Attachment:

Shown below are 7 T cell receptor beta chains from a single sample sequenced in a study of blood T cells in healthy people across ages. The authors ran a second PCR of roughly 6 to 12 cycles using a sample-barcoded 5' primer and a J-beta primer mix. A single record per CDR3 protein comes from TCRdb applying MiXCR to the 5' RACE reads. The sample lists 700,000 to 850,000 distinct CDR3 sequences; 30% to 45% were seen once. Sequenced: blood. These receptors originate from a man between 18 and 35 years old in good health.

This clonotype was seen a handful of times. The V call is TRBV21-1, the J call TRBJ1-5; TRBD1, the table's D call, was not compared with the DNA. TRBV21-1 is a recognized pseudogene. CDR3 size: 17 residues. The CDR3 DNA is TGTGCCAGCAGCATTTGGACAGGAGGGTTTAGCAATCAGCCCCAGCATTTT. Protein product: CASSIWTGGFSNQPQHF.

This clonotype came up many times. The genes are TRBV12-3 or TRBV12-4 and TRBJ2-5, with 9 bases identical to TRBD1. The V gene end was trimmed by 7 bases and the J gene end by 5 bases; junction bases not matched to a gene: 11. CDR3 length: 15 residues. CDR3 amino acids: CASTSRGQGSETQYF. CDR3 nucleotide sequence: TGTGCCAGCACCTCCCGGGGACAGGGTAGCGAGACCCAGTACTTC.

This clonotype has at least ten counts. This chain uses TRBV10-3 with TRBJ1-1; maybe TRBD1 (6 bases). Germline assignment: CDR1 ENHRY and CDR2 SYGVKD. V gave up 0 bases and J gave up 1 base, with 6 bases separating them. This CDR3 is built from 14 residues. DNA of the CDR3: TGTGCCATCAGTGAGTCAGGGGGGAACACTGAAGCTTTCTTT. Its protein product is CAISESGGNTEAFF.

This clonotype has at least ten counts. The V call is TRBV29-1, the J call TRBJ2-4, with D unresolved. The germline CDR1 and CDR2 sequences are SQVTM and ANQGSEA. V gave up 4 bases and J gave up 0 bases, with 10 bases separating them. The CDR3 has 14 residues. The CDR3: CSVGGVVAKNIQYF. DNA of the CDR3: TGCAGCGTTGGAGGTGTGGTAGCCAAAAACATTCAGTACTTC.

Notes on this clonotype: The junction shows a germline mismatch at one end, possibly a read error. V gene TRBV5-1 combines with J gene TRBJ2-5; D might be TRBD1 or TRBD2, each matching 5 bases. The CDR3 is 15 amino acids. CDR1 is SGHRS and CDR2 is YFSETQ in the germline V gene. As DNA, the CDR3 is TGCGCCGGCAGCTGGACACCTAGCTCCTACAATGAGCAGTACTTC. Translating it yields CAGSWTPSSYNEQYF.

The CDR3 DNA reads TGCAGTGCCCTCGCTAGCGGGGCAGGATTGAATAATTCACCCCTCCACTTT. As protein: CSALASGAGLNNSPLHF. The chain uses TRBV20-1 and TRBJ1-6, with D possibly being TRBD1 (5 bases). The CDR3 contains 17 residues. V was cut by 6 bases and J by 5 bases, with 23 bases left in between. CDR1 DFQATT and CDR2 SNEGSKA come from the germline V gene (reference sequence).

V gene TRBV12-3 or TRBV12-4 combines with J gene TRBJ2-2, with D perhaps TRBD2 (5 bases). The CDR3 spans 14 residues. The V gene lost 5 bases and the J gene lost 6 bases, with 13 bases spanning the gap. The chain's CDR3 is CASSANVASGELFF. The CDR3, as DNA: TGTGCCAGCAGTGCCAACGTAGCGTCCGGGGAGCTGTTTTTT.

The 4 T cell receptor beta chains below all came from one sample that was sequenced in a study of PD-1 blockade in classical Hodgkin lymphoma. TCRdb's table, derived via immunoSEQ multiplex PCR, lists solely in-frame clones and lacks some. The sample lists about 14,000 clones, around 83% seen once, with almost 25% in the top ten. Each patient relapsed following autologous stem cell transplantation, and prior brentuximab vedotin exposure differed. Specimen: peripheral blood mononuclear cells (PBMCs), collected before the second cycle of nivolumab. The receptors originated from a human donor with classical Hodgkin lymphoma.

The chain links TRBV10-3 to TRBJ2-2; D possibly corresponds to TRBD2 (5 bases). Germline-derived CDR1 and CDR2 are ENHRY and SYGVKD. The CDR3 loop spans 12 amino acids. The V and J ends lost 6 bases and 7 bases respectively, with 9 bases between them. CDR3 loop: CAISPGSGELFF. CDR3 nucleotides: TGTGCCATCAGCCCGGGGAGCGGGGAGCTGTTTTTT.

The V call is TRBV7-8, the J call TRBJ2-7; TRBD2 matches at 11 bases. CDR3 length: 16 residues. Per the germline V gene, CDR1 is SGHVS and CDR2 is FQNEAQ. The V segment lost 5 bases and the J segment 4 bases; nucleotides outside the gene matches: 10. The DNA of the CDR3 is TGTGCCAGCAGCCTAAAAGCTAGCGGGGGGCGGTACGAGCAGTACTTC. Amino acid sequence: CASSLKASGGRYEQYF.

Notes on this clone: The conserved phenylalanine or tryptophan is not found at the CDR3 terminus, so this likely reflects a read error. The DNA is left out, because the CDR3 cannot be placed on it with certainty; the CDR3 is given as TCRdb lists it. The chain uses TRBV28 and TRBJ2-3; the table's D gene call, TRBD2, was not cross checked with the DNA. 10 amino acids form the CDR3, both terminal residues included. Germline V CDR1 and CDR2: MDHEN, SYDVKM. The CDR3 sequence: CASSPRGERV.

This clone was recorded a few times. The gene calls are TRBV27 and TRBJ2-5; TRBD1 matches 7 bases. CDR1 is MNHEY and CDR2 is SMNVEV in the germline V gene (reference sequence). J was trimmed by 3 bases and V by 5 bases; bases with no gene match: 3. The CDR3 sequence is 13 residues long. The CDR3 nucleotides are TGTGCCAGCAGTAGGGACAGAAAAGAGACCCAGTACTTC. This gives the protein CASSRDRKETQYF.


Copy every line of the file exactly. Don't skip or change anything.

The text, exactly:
Shown below are 7 T cell receptor beta chains from a single sample sequenced in a study of blood T cells in healthy people across ages. The authors ran a second PCR of roughly 6 to 12 cycles using a sample-barcoded 5' primer and a J-beta primer mix. A single record per CDR3 protein comes from TCRdb applying MiXCR to the 5' RACE reads. The sample lists 700,000 to 850,000 distinct CDR3 sequences; 30% to 45% were seen once. Sequenced: blood. These receptors originate from a man between 18 and 35 years old in good health.

This clonotype was seen a handful of times. The V call is TRBV21-1, the J call TRBJ1-5; TRBD1, the table's D call, was not compared with the DNA. TRBV21-1 is a recognized pseudogene. CDR3 size: 17 residues. The CDR3 DNA is TGTGCCAGCAGCATTTGGACAGGAGGGTTTAGCAATCAGCCCCAGCATTTT. Protein product: CASSIWTGGFSNQPQHF.

This clonotype came up many times. The genes are TRBV12-3 or TRBV12-4 and TRBJ2-5, with 9 bases identical to TRBD1. The V gene end was trimmed by 7 bases and the J gene end by 5 bases; junction bases not matched to a gene: 11. CDR3 length: 15 residues. CDR3 amino acids: CASTSRGQGSETQYF. CDR3 nucleotide sequence: TGTGCCAGCACCTCCCGGGGACAGGGTAGCGAGACCCAGTACTTC.

This clonotype has at least ten counts. This chain uses TRBV10-3 with TRBJ1-1; maybe TRBD1 (6 bases). Germline assignment: CDR1 ENHRY and CDR2 SYGVKD. V gave up 0 bases and J gave up 1 base, with 6 bases separating them. This CDR3 is built from 14 residues. DNA of the CDR3: TGTGCCATCAGTGAGTCAGGGGGGAACACTGAAGCTTTCTTT. Its protein product is CAISESGGNTEAFF.

This clonotype has at least ten counts. The V call is TRBV29-1, the J call TRBJ2-4, with D unresolved. The germline CDR1 and CDR2 sequences are SQVTM and ANQGSEA. V gave up 4 bases and J gave up 0 bases, with 10 bases separating them. The CDR3 has 14 residues. The CDR3: CSVGGVVAKNIQYF. DNA of the CDR3: TGCAGCGTTGGAGGTGTGGTAGCCAAAAACATTCAGTACTTC.

Notes on this clonotype: The junction shows a germline mismatch at one end, possibly a read error. V gene TRBV5-1 combines with J gene TRBJ2-5; D might be TRBD1 or TRBD2, each matching 5 bases. The CDR3 is 15 amino acids. CDR1 is SGHRS and CDR2 is YFSETQ in the germline V gene. As DNA, the CDR3 is TGCGCCGGCAGCTGGACACCTAGCTCCTACAATGAGCAGTACTTC. Translating it yields CAGSWTPSSYNEQYF.

The CDR3 DNA reads TGCAGTGCCCTCGCTAGCGGGGCAGGATTGAATAATTCACCCCTCCACTTT. As protein: CSALASGAGLNNSPLHF. The chain uses TRBV20-1 and TRBJ1-6, with D possibly being TRBD1 (5 bases). The CDR3 contains 17 residues. V was cut by 6 bases and J by 5 bases, with 23 bases left in between. CDR1 DFQATT and CDR2 SNEGSKA come from the germline V gene (reference sequence).

V gene TRBV12-3 or TRBV12-4 combines with J gene TRBJ2-2, with D perhaps TRBD2 (5 bases). The CDR3 spans 14 residues. The V gene lost 5 bases and the J gene lost 6 bases, with 13 bases spanning the gap. The chain's CDR3 is CASSANVASGELFF. The CDR3, as DNA: TGTGCCAGCAGTGCCAACGTAGCGTCCGGGGAGCTGTTTTTT.

The 4 T cell receptor beta chains below all came from one sample that was sequenced in a study of PD-1 blockade in classical Hodgkin lymphoma. TCRdb's table, derived via immunoSEQ multiplex PCR, lists solely in-frame clones and lacks some. The sample lists about 14,000 clones, around 83% seen once, with almost 25% in the top ten. Each patient relapsed following autologous stem cell transplantation, and prior brentuximab vedotin exposure differed. Specimen: peripheral blood mononuclear cells (PBMCs), collected before the second cycle of nivolumab. The receptors originated from a human donor with classical Hodgkin lymphoma.

The chain links TRBV10-3 to TRBJ2-2; D possibly corresponds to TRBD2 (5 bases). Germline-derived CDR1 and CDR2 are ENHRY and SYGVKD. The CDR3 loop spans 12 amino acids. The V and J ends lost 6 bases and 7 bases respectively, with 9 bases between them. CDR3 loop: CAISPGSGELFF. CDR3 nucleotides: TGTGCCATCAGCCCGGGGAGCGGGGAGCTGTTTTTT.

The V call is TRBV7-8, the J call TRBJ2-7; TRBD2 matches at 11 bases. CDR3 length: 16 residues. Per the germline V gene, CDR1 is SGHVS and CDR2 is FQNEAQ. The V segment lost 5 bases and the J segment 4 bases; nucleotides outside the gene matches: 10. The DNA of the CDR3 is TGTGCCAGCAGCCTAAAAGCTAGCGGGGGGCGGTACGAGCAGTACTTC. Amino acid sequence: CASSLKASGGRYEQYF.

Notes on this clone: The conserved phenylalanine or tryptophan is not found at the CDR3 terminus, so this likely reflects a read error. The DNA is left out, because the CDR3 cannot be placed on it with certainty; the CDR3 is given as TCRdb lists it. The chain uses TRBV28 and TRBJ2-3; the table's D gene call, TRBD2, was not cross checked with the DNA. 10 amino acids form the CDR3, both terminal residues included. Germline V CDR1 and CDR2: MDHEN, SYDVKM. The CDR3 sequence: CASSPRGERV.

This clone was recorded a few times. The gene calls are TRBV27 and TRBJ2-5; TRBD1 matches 7 bases. CDR1 is MNHEY and CDR2 is SMNVEV in the germline V gene (reference sequence). J was trimmed by 3 bases and V by 5 bases; bases with no gene match: 3. The CDR3 sequence is 13 residues long. The CDR3 nucleotides are TGTGCCAGCAGTAGGGACAGAAAAGAGACCCAGTACTTC. This gives the protein CASSRDRKETQYF.